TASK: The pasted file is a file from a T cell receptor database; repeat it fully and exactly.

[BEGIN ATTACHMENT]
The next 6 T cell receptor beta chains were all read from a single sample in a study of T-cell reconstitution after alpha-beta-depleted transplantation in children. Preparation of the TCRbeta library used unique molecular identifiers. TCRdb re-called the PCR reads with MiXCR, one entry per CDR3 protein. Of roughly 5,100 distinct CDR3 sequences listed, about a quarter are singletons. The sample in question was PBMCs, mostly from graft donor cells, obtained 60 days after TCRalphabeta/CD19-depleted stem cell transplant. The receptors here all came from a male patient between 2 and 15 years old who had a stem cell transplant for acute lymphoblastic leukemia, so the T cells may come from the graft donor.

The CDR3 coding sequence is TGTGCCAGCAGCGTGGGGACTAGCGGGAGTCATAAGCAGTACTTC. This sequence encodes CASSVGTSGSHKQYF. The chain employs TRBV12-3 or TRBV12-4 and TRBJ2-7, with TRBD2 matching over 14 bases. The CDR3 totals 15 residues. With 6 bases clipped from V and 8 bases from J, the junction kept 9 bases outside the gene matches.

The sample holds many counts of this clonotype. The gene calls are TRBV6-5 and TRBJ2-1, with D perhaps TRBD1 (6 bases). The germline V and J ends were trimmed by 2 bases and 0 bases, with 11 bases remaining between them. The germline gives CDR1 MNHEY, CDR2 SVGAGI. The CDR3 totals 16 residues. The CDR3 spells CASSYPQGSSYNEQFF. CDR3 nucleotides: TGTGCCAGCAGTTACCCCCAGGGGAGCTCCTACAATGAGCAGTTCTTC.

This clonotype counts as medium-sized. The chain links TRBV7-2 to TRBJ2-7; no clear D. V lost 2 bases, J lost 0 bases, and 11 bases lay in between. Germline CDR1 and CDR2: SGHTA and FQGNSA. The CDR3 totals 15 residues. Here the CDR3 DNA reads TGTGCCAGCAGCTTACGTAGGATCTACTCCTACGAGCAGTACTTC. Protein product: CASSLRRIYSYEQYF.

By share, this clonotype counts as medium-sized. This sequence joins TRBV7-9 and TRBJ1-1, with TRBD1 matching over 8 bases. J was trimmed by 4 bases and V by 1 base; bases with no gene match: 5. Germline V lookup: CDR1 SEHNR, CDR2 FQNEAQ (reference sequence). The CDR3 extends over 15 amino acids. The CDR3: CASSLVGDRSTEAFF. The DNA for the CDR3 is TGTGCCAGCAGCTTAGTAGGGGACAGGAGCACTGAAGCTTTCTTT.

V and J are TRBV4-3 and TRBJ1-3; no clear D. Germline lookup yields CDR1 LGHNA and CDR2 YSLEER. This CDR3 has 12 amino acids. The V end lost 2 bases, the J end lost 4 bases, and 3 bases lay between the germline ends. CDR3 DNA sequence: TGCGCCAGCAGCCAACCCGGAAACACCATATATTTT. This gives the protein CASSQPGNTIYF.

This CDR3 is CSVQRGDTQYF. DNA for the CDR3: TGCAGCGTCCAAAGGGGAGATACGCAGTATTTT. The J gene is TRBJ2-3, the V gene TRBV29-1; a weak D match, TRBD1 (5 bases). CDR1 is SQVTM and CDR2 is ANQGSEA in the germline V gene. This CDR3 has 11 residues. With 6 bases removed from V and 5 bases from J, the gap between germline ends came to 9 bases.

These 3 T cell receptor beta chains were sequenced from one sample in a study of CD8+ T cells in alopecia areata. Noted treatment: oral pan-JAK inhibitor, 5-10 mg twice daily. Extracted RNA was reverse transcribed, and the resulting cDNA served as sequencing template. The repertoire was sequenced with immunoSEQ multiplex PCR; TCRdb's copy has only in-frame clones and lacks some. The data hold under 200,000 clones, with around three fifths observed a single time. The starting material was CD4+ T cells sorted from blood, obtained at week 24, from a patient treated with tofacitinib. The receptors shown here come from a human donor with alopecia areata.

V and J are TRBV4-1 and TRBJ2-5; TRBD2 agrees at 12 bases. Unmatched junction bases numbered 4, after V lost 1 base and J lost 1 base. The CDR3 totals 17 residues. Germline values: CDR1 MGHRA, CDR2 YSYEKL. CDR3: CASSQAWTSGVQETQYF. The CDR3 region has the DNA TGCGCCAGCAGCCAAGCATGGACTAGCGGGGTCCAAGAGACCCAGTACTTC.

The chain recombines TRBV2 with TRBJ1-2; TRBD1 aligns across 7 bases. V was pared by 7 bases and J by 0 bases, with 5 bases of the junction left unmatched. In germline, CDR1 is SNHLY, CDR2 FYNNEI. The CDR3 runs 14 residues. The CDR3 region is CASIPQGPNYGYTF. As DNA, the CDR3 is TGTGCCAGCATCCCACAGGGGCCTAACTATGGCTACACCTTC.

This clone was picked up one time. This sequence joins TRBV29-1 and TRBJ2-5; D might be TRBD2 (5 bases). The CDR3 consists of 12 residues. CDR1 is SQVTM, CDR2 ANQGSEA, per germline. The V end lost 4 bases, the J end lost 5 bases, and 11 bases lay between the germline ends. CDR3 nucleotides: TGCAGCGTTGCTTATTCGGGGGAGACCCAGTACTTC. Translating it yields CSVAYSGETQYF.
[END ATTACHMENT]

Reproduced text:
The next 6 T cell receptor beta chains were all read from a single sample in a study of T-cell reconstitution after alpha-beta-depleted transplantation in children. Preparation of the TCRbeta library used unique molecular identifiers. TCRdb re-called the PCR reads with MiXCR, one entry per CDR3 protein. Of roughly 5,100 distinct CDR3 sequences listed, about a quarter are singletons. The sample in question was PBMCs, mostly from graft donor cells, obtained 60 days after TCRalphabeta/CD19-depleted stem cell transplant. The receptors here all came from a male patient between 2 and 15 years old who had a stem cell transplant for acute lymphoblastic leukemia, so the T cells may come from the graft donor.

The CDR3 coding sequence is TGTGCCAGCAGCGTGGGGACTAGCGGGAGTCATAAGCAGTACTTC. This sequence encodes CASSVGTSGSHKQYF. The chain employs TRBV12-3 or TRBV12-4 and TRBJ2-7, with TRBD2 matching over 14 bases. The CDR3 totals 15 residues. With 6 bases clipped from V and 8 bases from J, the junction kept 9 bases outside the gene matches.

The sample holds many counts of this clonotype. The gene calls are TRBV6-5 and TRBJ2-1, with D perhaps TRBD1 (6 bases). The germline V and J ends were trimmed by 2 bases and 0 bases, with 11 bases remaining between them. The germline gives CDR1 MNHEY, CDR2 SVGAGI. The CDR3 totals 16 residues. The CDR3 spells CASSYPQGSSYNEQFF. CDR3 nucleotides: TGTGCCAGCAGTTACCCCCAGGGGAGCTCCTACAATGAGCAGTTCTTC.

This clonotype counts as medium-sized. The chain links TRBV7-2 to TRBJ2-7; no clear D. V lost 2 bases, J lost 0 bases, and 11 bases lay in between. Germline CDR1 and CDR2: SGHTA and FQGNSA. The CDR3 totals 15 residues. Here the CDR3 DNA reads TGTGCCAGCAGCTTACGTAGGATCTACTCCTACGAGCAGTACTTC. Protein product: CASSLRRIYSYEQYF.

By share, this clonotype counts as medium-sized. This sequence joins TRBV7-9 and TRBJ1-1, with TRBD1 matching over 8 bases. J was trimmed by 4 bases and V by 1 base; bases with no gene match: 5. Germline V lookup: CDR1 SEHNR, CDR2 FQNEAQ (reference sequence). The CDR3 extends over 15 amino acids. The CDR3: CASSLVGDRSTEAFF. The DNA for the CDR3 is TGTGCCAGCAGCTTAGTAGGGGACAGGAGCACTGAAGCTTTCTTT.

V and J are TRBV4-3 and TRBJ1-3; no clear D. Germline lookup yields CDR1 LGHNA and CDR2 YSLEER. This CDR3 has 12 amino acids. The V end lost 2 bases, the J end lost 4 bases, and 3 bases lay between the germline ends. CDR3 DNA sequence: TGCGCCAGCAGCCAACCCGGAAACACCATATATTTT. This gives the protein CASSQPGNTIYF.

This CDR3 is CSVQRGDTQYF. DNA for the CDR3: TGCAGCGTCCAAAGGGGAGATACGCAGTATTTT. The J gene is TRBJ2-3, the V gene TRBV29-1; a weak D match, TRBD1 (5 bases). CDR1 is SQVTM and CDR2 is ANQGSEA in the germline V gene. This CDR3 has 11 residues. With 6 bases removed from V and 5 bases from J, the gap between germline ends came to 9 bases.

These 3 T cell receptor beta chains were sequenced from one sample in a study of CD8+ T cells in alopecia areata. Noted treatment: oral pan-JAK inhibitor, 5-10 mg twice daily. Extracted RNA was reverse transcribed, and the resulting cDNA served as sequencing template. The repertoire was sequenced with immunoSEQ multiplex PCR; TCRdb's copy has only in-frame clones and lacks some. The data hold under 200,000 clones, with around three fifths observed a single time. The starting material was CD4+ T cells sorted from blood, obtained at week 24, from a patient treated with tofacitinib. The receptors shown here come from a human donor with alopecia areata.

V and J are TRBV4-1 and TRBJ2-5; TRBD2 agrees at 12 bases. Unmatched junction bases numbered 4, after V lost 1 base and J lost 1 base. The CDR3 totals 17 residues. Germline values: CDR1 MGHRA, CDR2 YSYEKL. CDR3: CASSQAWTSGVQETQYF. The CDR3 region has the DNA TGCGCCAGCAGCCAAGCATGGACTAGCGGGGTCCAAGAGACCCAGTACTTC.

The chain recombines TRBV2 with TRBJ1-2; TRBD1 aligns across 7 bases. V was pared by 7 bases and J by 0 bases, with 5 bases of the junction left unmatched. In germline, CDR1 is SNHLY, CDR2 FYNNEI. The CDR3 runs 14 residues. The CDR3 region is CASIPQGPNYGYTF. As DNA, the CDR3 is TGTGCCAGCATCCCACAGGGGCCTAACTATGGCTACACCTTC.

This clone was picked up one time. This sequence joins TRBV29-1 and TRBJ2-5; D might be TRBD2 (5 bases). The CDR3 consists of 12 residues. CDR1 is SQVTM, CDR2 ANQGSEA, per germline. The V end lost 4 bases, the J end lost 5 bases, and 11 bases lay between the germline ends. CDR3 nucleotides: TGCAGCGTTGCTTATTCGGGGGAGACCCAGTACTTC. Translating it yields CSVAYSGETQYF.